4. When you are a great devotee or Gnaani, you should not be nurturing pride and be quick to take offence. But these Poets cannot be bracketed with such devotees and or Gnaanis. These poets do stand apart from the common run of the mill lot! They are greater than people who may be having high status, power, assets and other possessions of grandeur. But they cannot be equated with the devotees and ascetics who have disassociated themselves from this worldly life.
5. When I am saying this, I am aware of the fact that, Gnaanis can be poets also and so can be devotees of God. Starting from the time of Rishis and Brhma Gnaanis, they have all been highly learned poets by their own rights. Starting from Vaalmeeki, Veda Vyaasa, to our AachaaryaaL, the 63 Nayanmaars, the 12 Aazhvaars, Vedanta Desikar, Gnaana Deva, Purandara Daasa to Pothana, people well advanced in the spiritual path and highly erudite scholars were all great poets also. There is a proverb to the effect that ‘unless he is a Rishi, he cannot be composing epic poems’. In Vedas the word ‘Kavi’ means a ‘Rishi’. While defining ‘Kavi’ it says that he is a “kraanta darshee”, meaning that he is ‘capable of discerning the truth’! So I am not talking about the Itihasa and Purana period of yore but later periods of recorded history.
6. In those days, the poet or ‘Kavi’ is the one who had made writing his profession as Sahitya Karta. Then the Kings were the patrons of arts and literature. So to get recognition in the King’s assembly used to be the ambition of every writer worth his name. They could hope to get honoured for their labour to the tune of ‘Akshara Laksham’, that is a Lac of rupees for every word of his work! In the bargain there were many who would praise their Kings to high heavens ‘at the drop of a hat’ so to say. But contrary to this, when it was found to be below their dignity, if the King was not intelligent enough to appreciate their work, there have been poets who could walk out of such company of a King and his coterie, despite years of acquaintance! In the life of the foremost poets of Sanskrit and Tamil, that is Kalidasa and Kambar respectively, such incidents have happened.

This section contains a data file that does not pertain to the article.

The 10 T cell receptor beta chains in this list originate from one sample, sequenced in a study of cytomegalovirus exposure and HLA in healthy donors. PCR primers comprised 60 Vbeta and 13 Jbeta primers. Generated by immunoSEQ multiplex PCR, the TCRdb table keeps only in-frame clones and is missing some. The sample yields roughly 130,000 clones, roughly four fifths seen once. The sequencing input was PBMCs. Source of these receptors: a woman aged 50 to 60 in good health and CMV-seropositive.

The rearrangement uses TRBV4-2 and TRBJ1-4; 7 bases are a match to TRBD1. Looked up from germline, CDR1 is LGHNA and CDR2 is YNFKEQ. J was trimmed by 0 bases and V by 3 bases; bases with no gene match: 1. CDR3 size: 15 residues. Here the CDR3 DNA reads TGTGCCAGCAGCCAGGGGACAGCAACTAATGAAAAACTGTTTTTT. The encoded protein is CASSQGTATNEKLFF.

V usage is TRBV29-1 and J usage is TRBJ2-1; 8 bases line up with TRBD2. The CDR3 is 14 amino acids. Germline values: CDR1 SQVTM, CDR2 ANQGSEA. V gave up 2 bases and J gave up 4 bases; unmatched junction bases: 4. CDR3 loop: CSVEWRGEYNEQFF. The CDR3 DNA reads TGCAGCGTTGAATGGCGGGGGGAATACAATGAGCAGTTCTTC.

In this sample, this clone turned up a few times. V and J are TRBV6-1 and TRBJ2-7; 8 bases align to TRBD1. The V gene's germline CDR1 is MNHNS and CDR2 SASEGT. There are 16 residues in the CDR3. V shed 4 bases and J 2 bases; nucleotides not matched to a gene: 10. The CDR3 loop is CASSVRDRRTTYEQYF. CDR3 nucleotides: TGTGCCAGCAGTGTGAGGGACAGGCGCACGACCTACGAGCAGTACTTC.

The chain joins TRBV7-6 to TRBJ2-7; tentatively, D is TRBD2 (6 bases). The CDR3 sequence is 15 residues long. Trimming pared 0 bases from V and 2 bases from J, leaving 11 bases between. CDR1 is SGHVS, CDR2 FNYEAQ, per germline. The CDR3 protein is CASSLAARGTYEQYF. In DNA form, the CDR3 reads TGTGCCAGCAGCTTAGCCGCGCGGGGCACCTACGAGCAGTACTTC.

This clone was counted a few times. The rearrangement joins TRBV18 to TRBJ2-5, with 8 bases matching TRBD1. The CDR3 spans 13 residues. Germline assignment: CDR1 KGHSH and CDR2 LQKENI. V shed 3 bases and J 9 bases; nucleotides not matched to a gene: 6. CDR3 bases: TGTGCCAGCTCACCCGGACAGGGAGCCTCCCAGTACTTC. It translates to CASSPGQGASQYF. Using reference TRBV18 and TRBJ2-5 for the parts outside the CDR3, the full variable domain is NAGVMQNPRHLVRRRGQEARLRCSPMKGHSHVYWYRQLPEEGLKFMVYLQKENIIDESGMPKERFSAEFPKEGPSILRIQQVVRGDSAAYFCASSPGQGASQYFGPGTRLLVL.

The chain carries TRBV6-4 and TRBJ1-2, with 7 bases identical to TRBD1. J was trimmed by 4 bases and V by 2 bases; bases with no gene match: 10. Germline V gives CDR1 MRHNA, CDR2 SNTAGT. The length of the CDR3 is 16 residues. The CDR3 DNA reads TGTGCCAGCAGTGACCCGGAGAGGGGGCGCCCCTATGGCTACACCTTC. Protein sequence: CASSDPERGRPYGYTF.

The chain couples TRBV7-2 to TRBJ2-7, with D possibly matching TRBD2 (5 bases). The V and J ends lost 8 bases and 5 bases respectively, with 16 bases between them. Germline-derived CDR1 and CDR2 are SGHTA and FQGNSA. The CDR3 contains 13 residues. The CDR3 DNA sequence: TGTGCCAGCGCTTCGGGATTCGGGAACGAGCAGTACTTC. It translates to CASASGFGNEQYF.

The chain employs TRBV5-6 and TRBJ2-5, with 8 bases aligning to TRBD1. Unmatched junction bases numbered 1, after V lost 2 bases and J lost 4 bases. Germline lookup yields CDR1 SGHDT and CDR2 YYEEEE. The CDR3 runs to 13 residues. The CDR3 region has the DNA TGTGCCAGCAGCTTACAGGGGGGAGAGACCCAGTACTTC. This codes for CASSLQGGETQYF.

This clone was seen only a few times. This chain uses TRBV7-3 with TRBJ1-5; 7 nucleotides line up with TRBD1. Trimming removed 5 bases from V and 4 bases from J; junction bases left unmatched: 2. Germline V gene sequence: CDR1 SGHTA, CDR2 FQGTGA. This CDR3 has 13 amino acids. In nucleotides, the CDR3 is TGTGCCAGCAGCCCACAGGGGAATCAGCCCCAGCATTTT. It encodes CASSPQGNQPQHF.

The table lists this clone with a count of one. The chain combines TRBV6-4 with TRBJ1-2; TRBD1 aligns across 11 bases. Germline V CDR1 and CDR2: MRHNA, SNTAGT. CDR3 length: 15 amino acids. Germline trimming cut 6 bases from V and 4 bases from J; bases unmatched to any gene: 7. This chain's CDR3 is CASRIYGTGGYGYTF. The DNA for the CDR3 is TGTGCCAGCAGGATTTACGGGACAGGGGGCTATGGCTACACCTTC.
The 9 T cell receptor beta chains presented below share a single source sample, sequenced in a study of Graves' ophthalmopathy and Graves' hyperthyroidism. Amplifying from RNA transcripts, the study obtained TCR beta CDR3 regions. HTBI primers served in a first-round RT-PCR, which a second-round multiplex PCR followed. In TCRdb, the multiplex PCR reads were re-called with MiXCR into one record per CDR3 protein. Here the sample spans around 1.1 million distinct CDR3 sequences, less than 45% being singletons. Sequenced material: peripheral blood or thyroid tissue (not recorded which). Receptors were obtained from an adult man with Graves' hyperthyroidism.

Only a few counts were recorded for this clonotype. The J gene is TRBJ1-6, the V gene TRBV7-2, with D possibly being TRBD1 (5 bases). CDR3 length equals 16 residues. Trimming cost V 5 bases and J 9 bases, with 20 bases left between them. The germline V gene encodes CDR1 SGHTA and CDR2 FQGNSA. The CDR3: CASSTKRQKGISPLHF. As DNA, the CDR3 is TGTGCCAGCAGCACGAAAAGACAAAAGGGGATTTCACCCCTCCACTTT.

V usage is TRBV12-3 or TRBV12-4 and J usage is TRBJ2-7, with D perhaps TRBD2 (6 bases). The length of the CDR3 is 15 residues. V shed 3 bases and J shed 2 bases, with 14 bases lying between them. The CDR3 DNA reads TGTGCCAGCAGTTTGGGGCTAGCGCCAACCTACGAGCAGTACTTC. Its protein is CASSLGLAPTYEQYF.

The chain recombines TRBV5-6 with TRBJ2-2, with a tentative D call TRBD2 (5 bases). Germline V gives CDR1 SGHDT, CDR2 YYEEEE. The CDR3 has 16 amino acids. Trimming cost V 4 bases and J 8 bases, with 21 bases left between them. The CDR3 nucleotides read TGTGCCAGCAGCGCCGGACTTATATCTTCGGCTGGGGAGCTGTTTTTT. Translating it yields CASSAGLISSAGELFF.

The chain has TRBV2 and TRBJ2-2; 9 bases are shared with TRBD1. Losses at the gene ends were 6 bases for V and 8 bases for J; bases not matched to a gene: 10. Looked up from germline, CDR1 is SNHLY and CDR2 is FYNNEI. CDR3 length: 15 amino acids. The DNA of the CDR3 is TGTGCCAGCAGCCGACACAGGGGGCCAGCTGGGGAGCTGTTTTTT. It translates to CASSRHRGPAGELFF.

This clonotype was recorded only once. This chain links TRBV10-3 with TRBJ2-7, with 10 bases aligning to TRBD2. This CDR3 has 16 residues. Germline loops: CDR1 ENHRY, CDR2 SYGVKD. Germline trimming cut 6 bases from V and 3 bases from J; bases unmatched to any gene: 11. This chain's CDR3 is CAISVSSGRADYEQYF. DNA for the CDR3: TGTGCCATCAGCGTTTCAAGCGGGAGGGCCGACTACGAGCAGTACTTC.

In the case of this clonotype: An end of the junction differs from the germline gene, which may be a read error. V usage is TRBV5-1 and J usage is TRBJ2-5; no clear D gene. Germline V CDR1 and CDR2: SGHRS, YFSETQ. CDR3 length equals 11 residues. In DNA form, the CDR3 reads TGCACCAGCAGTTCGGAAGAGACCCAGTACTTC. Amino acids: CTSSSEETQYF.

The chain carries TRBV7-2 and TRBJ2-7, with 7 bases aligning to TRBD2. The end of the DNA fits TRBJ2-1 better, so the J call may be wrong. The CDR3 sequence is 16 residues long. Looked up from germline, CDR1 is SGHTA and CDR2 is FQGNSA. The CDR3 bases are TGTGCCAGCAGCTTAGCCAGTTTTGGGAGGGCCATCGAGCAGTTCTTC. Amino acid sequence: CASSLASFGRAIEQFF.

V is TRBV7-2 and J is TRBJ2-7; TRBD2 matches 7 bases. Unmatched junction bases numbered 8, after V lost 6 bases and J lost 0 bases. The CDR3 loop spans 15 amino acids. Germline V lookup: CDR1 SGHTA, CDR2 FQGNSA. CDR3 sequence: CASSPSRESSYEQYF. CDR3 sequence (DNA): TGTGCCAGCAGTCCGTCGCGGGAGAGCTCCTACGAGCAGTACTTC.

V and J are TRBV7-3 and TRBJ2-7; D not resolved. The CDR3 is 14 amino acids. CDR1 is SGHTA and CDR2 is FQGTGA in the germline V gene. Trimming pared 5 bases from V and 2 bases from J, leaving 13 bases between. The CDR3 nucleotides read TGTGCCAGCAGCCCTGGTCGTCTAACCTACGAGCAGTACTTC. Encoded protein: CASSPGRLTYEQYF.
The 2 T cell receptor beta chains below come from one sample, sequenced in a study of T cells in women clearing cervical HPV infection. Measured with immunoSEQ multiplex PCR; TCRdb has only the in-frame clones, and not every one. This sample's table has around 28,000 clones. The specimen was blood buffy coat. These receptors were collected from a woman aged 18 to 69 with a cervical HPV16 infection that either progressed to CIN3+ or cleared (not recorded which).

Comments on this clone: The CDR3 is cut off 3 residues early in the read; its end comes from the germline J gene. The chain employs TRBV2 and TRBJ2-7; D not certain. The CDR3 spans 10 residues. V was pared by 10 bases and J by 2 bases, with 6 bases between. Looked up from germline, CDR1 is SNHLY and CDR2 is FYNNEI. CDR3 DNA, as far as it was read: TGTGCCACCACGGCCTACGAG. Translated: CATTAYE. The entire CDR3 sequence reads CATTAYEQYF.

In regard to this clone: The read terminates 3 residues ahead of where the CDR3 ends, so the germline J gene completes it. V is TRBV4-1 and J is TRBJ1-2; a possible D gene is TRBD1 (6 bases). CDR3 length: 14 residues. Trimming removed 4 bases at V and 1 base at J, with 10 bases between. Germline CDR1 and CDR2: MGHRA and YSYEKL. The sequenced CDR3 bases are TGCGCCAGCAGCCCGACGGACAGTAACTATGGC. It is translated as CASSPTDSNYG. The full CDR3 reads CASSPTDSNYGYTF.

7. Greats Who Could Not Care Less for Kings! It is nothing surprising for a recluse Sanyaasi to be uncaring for the Royalty. But we have to appreciate the fact that there were some who did not fall for the attraction of pelf and prestige, despite living in utter penury! One of the three greats of Karnatic Classical Music Thyagaraja SwamigaL, when urged to go and sing in the presence of Saraboji Maharaj of Tanjavur, composed the poem with the question, “Is it the Kings ‘nidhi’ (award or bounty) the greater source of comfort or is it the ‘sannidhi’ (presence and proximity) of Sri Rama?”
8. Similarly there have been some great devotees who have clearly said, “appanai paadum vaayaal aandi suppanai paaduveno?” That means, ‘with this mouth that sings of the Father of the whole Universe, will I ever sing the praise of mere mortal leaders? No Never!’ Nammazhvaar says in the Ninth song of Ninth Thirumozhi, “vaay kondu maanidam paada vanda kaviyen allen”, to mean, ‘I have not come here as a poet to sing the praise of mere mortals’. Sundara Murthy SwamigaL addressing the poets of his time, “Why are you singing the eulogies of this and that man? If you have to sing, sing about our God Siva only,” in Thiruppugalur Tevaaram that starts with ‘Thammaiye pugazhndu ichchai pesinum”.
9. Appar SwamigaL who had studied earlier in Jain religious institutions and then returned back to Hinduism, was spreading the Saivam in a big way. When King Mahendra Pallava sent his emissaries to punish him, he sang the famous Thevaaram, “yaamaarkkum kudiyallom namanai anjom!” That is to say, “We are nobody’s subjects and we do not fear even Yama the God of Death!” There can no other more suitable example for our saints who were utterly fearless!
10. Like these examples of people far advanced in devotion, gnaanam and literary expertise, there have been many cases of those who having been the ‘Aasthaana Vidwaans’, (that is well established and recognised laureates), who have simply resigned from their well entrenched position, when their integrity was doubted. Neelakanta Deekshidar is one such example. He was not only the Poet Laureate but also the Mukhya Mantri in the Thirumalai Naickar’s cabinet. There was a time when his integrity was under a cloud. Later the King apologised for his having doubted Deekshidar’s veracity. Still Deekshidar had the courage of his convictions when he said, “Enough is enough to continued Governmental Service” and returned to his Brahmin’s way of life in a village. Then he instructed that no one from his family should ever opt for a life of public service, in the future too! Finally he took Sanyaasa.
(To be continued.)